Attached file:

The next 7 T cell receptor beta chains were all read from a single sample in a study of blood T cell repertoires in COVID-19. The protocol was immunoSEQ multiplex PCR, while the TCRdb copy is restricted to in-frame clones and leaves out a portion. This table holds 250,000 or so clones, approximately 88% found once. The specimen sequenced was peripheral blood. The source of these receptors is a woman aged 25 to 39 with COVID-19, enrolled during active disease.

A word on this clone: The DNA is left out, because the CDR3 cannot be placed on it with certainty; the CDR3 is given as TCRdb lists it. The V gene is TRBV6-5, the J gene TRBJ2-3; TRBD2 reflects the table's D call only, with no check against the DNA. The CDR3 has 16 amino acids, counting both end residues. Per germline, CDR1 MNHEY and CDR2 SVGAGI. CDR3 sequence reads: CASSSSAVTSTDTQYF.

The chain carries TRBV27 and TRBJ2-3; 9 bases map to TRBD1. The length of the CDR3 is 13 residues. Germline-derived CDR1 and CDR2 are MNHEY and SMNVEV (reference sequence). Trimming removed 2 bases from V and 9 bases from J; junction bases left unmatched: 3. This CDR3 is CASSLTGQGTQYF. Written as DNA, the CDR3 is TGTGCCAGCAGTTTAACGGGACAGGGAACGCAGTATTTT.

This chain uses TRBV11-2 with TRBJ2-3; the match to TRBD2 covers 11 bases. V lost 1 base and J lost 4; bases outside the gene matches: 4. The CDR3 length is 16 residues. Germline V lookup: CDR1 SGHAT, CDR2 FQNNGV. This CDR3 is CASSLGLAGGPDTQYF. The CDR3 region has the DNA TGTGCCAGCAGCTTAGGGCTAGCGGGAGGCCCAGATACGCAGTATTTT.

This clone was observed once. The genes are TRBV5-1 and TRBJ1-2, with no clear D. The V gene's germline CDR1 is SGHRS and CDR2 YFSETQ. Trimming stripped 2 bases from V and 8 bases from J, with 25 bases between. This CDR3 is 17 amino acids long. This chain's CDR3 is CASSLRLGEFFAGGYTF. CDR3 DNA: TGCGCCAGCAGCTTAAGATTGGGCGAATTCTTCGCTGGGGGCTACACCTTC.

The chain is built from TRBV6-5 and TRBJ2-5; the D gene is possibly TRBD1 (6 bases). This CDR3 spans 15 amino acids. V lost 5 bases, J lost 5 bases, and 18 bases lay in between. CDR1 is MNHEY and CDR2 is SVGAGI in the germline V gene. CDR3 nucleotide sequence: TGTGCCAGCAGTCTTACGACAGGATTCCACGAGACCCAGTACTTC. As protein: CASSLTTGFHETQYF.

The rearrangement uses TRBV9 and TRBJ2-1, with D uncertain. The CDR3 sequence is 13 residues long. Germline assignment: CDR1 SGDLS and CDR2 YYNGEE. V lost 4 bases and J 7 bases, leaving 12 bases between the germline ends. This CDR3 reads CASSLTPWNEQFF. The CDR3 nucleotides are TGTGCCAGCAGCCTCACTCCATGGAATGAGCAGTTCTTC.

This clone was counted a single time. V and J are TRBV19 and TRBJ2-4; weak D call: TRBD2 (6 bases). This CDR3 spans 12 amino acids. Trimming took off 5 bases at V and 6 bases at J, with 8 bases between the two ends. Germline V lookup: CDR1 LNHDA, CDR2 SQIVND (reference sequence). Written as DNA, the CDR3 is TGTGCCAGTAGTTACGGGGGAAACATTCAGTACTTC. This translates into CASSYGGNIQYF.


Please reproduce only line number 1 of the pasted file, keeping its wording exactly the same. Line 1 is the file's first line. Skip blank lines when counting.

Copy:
The next 7 T cell receptor beta chains were all read from a single sample in a study of blood T cell repertoires in COVID-19. The protocol was immunoSEQ multiplex PCR, while the TCRdb copy is restricted to in-frame clones and leaves out a portion. This table holds 250,000 or so clones, approximately 88% found once. The specimen sequenced was peripheral blood. The source of these receptors is a woman aged 25 to 39 with COVID-19, enrolled during active disease.